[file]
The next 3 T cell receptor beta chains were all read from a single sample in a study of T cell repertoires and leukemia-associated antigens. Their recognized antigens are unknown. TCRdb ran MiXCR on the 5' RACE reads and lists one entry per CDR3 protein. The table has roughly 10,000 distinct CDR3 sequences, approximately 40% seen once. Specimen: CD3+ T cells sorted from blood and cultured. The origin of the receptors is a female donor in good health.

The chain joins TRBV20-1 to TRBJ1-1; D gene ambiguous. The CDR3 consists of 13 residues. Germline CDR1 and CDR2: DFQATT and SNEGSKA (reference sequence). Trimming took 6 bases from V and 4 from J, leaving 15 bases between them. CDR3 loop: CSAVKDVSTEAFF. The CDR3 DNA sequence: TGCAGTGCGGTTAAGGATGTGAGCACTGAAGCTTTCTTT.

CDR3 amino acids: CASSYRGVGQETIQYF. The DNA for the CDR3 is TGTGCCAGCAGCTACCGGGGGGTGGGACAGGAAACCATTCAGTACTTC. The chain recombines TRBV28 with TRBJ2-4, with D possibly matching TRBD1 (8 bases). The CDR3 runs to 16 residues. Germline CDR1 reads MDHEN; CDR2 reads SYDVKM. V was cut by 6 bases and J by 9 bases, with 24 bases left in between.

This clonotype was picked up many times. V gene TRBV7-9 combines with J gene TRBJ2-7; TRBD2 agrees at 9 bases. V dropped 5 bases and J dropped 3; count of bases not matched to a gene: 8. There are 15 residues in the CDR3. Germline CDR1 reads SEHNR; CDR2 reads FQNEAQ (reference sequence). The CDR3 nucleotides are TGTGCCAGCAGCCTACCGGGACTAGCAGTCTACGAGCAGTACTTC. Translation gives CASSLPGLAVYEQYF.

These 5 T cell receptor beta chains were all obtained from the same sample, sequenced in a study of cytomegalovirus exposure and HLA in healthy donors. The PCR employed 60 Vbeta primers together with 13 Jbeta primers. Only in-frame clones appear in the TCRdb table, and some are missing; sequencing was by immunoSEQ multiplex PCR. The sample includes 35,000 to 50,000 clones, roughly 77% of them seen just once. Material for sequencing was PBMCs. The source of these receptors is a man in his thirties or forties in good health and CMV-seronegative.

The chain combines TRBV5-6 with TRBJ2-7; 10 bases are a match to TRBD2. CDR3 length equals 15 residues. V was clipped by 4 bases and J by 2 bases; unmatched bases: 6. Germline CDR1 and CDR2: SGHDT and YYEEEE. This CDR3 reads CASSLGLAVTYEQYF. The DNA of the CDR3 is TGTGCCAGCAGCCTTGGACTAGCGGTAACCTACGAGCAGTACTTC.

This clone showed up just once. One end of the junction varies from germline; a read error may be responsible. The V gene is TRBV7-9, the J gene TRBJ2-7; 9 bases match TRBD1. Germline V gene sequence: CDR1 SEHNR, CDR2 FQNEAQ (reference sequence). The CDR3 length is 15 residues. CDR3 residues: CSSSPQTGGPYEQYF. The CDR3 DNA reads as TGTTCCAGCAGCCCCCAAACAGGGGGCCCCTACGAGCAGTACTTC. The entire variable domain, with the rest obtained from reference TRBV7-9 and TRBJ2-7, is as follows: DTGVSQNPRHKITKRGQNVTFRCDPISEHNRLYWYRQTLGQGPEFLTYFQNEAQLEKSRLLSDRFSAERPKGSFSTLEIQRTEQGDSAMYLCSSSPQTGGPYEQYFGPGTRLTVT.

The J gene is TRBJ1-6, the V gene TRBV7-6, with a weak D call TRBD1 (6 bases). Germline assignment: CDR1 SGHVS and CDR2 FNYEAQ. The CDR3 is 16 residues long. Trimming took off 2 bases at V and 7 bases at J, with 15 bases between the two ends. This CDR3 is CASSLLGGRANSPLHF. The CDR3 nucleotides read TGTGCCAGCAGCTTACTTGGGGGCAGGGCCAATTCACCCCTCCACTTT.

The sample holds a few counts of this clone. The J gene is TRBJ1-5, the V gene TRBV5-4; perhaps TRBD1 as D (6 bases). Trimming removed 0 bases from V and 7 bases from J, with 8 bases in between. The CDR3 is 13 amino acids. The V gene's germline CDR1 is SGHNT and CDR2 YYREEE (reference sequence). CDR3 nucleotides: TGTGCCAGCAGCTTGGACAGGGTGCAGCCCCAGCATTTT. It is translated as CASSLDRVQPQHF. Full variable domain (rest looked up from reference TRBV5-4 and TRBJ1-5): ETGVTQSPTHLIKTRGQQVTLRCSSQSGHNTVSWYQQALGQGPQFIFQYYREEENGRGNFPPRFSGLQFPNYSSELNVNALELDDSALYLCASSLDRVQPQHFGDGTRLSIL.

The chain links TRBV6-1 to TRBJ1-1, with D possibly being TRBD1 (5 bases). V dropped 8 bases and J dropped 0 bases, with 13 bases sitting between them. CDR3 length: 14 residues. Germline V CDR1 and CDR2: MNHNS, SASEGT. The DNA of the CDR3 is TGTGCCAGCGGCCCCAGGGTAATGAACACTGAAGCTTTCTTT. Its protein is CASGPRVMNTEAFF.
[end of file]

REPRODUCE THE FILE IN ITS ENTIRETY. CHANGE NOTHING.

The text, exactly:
The next 3 T cell receptor beta chains were all read from a single sample in a study of T cell repertoires and leukemia-associated antigens. Their recognized antigens are unknown. TCRdb ran MiXCR on the 5' RACE reads and lists one entry per CDR3 protein. The table has roughly 10,000 distinct CDR3 sequences, approximately 40% seen once. Specimen: CD3+ T cells sorted from blood and cultured. The origin of the receptors is a female donor in good health.

The chain joins TRBV20-1 to TRBJ1-1; D gene ambiguous. The CDR3 consists of 13 residues. Germline CDR1 and CDR2: DFQATT and SNEGSKA (reference sequence). Trimming took 6 bases from V and 4 from J, leaving 15 bases between them. CDR3 loop: CSAVKDVSTEAFF. The CDR3 DNA sequence: TGCAGTGCGGTTAAGGATGTGAGCACTGAAGCTTTCTTT.

CDR3 amino acids: CASSYRGVGQETIQYF. The DNA for the CDR3 is TGTGCCAGCAGCTACCGGGGGGTGGGACAGGAAACCATTCAGTACTTC. The chain recombines TRBV28 with TRBJ2-4, with D possibly matching TRBD1 (8 bases). The CDR3 runs to 16 residues. Germline CDR1 reads MDHEN; CDR2 reads SYDVKM. V was cut by 6 bases and J by 9 bases, with 24 bases left in between.

This clonotype was picked up many times. V gene TRBV7-9 combines with J gene TRBJ2-7; TRBD2 agrees at 9 bases. V dropped 5 bases and J dropped 3; count of bases not matched to a gene: 8. There are 15 residues in the CDR3. Germline CDR1 reads SEHNR; CDR2 reads FQNEAQ (reference sequence). The CDR3 nucleotides are TGTGCCAGCAGCCTACCGGGACTAGCAGTCTACGAGCAGTACTTC. Translation gives CASSLPGLAVYEQYF.

These 5 T cell receptor beta chains were all obtained from the same sample, sequenced in a study of cytomegalovirus exposure and HLA in healthy donors. The PCR employed 60 Vbeta primers together with 13 Jbeta primers. Only in-frame clones appear in the TCRdb table, and some are missing; sequencing was by immunoSEQ multiplex PCR. The sample includes 35,000 to 50,000 clones, roughly 77% of them seen just once. Material for sequencing was PBMCs. The source of these receptors is a man in his thirties or forties in good health and CMV-seronegative.

The chain combines TRBV5-6 with TRBJ2-7; 10 bases are a match to TRBD2. CDR3 length equals 15 residues. V was clipped by 4 bases and J by 2 bases; unmatched bases: 6. Germline CDR1 and CDR2: SGHDT and YYEEEE. This CDR3 reads CASSLGLAVTYEQYF. The DNA of the CDR3 is TGTGCCAGCAGCCTTGGACTAGCGGTAACCTACGAGCAGTACTTC.

This clone showed up just once. One end of the junction varies from germline; a read error may be responsible. The V gene is TRBV7-9, the J gene TRBJ2-7; 9 bases match TRBD1. Germline V gene sequence: CDR1 SEHNR, CDR2 FQNEAQ (reference sequence). The CDR3 length is 15 residues. CDR3 residues: CSSSPQTGGPYEQYF. The CDR3 DNA reads as TGTTCCAGCAGCCCCCAAACAGGGGGCCCCTACGAGCAGTACTTC. The entire variable domain, with the rest obtained from reference TRBV7-9 and TRBJ2-7, is as follows: DTGVSQNPRHKITKRGQNVTFRCDPISEHNRLYWYRQTLGQGPEFLTYFQNEAQLEKSRLLSDRFSAERPKGSFSTLEIQRTEQGDSAMYLCSSSPQTGGPYEQYFGPGTRLTVT.

The J gene is TRBJ1-6, the V gene TRBV7-6, with a weak D call TRBD1 (6 bases). Germline assignment: CDR1 SGHVS and CDR2 FNYEAQ. The CDR3 is 16 residues long. Trimming took off 2 bases at V and 7 bases at J, with 15 bases between the two ends. This CDR3 is CASSLLGGRANSPLHF. The CDR3 nucleotides read TGTGCCAGCAGCTTACTTGGGGGCAGGGCCAATTCACCCCTCCACTTT.

The sample holds a few counts of this clone. The J gene is TRBJ1-5, the V gene TRBV5-4; perhaps TRBD1 as D (6 bases). Trimming removed 0 bases from V and 7 bases from J, with 8 bases in between. The CDR3 is 13 amino acids. The V gene's germline CDR1 is SGHNT and CDR2 YYREEE (reference sequence). CDR3 nucleotides: TGTGCCAGCAGCTTGGACAGGGTGCAGCCCCAGCATTTT. It is translated as CASSLDRVQPQHF. Full variable domain (rest looked up from reference TRBV5-4 and TRBJ1-5): ETGVTQSPTHLIKTRGQQVTLRCSSQSGHNTVSWYQQALGQGPQFIFQYYREEENGRGNFPPRFSGLQFPNYSSELNVNALELDDSALYLCASSLDRVQPQHFGDGTRLSIL.

The chain links TRBV6-1 to TRBJ1-1, with D possibly being TRBD1 (5 bases). V dropped 8 bases and J dropped 0 bases, with 13 bases sitting between them. CDR3 length: 14 residues. Germline V CDR1 and CDR2: MNHNS, SASEGT. The DNA of the CDR3 is TGTGCCAGCGGCCCCAGGGTAATGAACACTGAAGCTTTCTTT. Its protein is CASGPRVMNTEAFF.